Clear and rigorous evidence on the contributions of US global health programs is more important than ever, as the White House and lawmakers discuss and debate budgets and the future of US support to global health. Such information aids policymakers who must prioritize support to effective public health programs.
For this reason, CGD is pleased to co-host an event to discuss and—indeed—celebrate the release of a supplement in the American Journal of Tropical Medicine and Hygiene reporting on the work of the U.S. President’s Malaria Initiative (PMI) and partners to document the impact of malaria control interventions and new methods for evaluating programs. The event, co-hosted with the American Society of Tropical Medicine and Hygiene (ASTMH), PMI, and others, will take place on Wednesday September 27 from 12:30 to 3:30 pm at CGD. You can read more and register here.
In May, the president’s budget request outlined drastic funding cuts to PEPFAR, malaria programs,* the NIH, and CDC, among many others. Meanwhile, the House Committee on Appropriations approved more funding for several programs in July, and has maintained commitments to important multilateral programs like GAVI and the Global Fund.
The budget debate gives new impetus to long-standing efforts to develop more evidence on what works in global health and clearer communication of the contributions of global health investments. Several rebuttals to the proposed cuts have highlighted the existing empirical evidence around PEPFAR’s effects on HIV-related deaths, employment, and perceptions of the United States.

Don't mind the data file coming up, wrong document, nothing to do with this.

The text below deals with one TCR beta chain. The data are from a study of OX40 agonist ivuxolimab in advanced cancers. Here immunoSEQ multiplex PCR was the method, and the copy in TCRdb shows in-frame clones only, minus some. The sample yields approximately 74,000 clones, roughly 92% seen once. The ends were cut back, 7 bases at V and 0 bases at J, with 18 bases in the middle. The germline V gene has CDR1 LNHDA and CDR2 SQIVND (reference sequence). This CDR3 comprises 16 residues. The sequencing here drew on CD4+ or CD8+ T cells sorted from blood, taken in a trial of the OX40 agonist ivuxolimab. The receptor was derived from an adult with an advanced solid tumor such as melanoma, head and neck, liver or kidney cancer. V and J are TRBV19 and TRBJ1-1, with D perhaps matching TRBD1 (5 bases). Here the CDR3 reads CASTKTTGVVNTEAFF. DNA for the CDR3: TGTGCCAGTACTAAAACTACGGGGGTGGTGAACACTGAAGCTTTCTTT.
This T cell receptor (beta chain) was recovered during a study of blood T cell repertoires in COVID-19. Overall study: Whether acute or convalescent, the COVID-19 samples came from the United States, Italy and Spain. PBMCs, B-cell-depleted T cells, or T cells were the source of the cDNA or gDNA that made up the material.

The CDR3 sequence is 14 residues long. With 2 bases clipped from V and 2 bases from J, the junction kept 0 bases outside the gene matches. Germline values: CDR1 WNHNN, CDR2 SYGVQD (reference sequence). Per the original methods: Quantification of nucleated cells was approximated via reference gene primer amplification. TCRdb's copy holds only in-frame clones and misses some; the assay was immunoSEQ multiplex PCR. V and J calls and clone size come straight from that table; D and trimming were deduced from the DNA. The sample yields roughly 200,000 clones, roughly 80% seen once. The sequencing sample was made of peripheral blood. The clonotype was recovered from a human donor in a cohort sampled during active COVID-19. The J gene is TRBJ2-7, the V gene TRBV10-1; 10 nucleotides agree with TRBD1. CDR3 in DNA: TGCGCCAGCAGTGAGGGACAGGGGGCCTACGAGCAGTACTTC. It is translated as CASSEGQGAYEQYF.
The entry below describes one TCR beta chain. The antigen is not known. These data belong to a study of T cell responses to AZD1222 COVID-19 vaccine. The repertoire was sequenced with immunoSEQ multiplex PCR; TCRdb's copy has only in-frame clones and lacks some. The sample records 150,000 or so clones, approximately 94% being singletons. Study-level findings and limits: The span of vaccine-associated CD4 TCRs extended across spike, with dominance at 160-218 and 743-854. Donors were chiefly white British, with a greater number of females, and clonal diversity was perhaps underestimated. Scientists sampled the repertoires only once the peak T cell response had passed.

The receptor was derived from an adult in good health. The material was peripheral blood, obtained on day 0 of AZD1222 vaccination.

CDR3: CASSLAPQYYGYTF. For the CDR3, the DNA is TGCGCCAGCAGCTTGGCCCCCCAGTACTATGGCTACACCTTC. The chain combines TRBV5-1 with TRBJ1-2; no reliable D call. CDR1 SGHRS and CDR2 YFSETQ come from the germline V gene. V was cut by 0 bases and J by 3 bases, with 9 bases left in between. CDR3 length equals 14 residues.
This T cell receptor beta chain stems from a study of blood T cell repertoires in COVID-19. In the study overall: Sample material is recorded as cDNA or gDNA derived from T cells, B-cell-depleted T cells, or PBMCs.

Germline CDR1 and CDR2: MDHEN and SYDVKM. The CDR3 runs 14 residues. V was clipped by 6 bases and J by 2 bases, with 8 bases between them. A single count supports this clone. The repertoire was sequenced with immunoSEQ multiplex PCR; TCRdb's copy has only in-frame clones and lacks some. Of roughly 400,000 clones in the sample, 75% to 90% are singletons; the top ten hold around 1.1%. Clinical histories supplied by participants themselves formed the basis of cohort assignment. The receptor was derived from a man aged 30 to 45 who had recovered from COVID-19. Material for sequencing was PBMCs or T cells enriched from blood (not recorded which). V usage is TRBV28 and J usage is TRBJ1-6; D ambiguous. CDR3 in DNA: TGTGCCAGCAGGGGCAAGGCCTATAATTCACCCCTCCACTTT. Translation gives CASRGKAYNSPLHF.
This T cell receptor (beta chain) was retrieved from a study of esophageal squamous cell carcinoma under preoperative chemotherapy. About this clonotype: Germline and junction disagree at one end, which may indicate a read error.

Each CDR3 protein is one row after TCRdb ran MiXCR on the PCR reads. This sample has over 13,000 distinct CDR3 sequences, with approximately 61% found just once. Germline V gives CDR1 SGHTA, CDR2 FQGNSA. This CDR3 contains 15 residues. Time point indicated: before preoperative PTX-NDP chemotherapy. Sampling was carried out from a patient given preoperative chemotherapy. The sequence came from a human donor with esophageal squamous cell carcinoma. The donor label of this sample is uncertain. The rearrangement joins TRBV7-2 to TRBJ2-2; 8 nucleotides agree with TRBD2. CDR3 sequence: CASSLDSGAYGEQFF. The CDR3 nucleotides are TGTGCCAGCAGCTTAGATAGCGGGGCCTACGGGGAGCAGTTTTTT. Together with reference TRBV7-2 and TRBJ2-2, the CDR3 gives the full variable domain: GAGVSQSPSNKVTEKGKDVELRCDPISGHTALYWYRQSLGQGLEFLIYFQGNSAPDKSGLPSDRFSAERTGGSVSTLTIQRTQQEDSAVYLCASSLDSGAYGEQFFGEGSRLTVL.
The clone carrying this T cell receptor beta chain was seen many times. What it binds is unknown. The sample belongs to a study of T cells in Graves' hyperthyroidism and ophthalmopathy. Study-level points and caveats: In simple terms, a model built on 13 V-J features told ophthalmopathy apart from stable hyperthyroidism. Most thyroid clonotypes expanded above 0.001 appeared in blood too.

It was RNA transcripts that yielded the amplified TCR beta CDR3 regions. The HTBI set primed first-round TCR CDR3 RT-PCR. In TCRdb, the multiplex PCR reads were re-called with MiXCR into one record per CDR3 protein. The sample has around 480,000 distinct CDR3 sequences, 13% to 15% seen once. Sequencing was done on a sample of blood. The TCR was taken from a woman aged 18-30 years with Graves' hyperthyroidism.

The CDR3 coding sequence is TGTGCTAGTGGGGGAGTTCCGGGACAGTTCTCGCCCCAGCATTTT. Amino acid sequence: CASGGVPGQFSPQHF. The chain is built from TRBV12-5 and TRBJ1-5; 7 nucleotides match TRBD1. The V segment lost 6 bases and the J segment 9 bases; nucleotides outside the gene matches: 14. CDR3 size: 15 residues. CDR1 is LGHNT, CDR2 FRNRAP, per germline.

In the malaria space, a good example of this generation of rigorous evidence is a recent study by Aleksandra Jakubowski and co-authors (including Harsha Thirumurthy, a former CGD Post-Doctoral Fellow) that uses data from 32 sub-Saharan countries to document PMI’s contribution to reductions in under-5 child mortality, as well as gains in the use of insecticide treated nets and indoor residual spraying. The analysis also places improvements within the context of other malaria and non-malaria aid. After accounting for the presence of other financing sources, the researchers found that support from PMI was associated with a 14 percent annual reduction in the under-5 child mortality rate.
The fact that solid evidence shows that PMI and other US efforts are important for global health is consistent with a desire to improve how public health programs are designed and implemented. There are many ways to elevate the return on investment in global health generally and allocate existing resources more efficiently, e.g., by:
Paying for outcomes, not inputs
Shifting toward evidence-based interventions where they’re not already in use
Publishing program data in a comprehensive and timely manner, to allow peer reviewers to see for themselves (and make suggestions on how to improve)
A recognition that the US global health programs are contributing to important and substantial improvements in health outcomes can be a productive starting point for discussing how to spend more wisely and increase that impact. The upcoming event at CGD is a great opportunity to get started on the right foot.
* Funding for malaria via USAID stood at $755 million in 2017 and $674 million in 2016. The 2018 funding request for malaria via USAID is $674 million and $250 million of that comes from a potential one-time transfer of Ebola funds.
This post was updated on 9/18.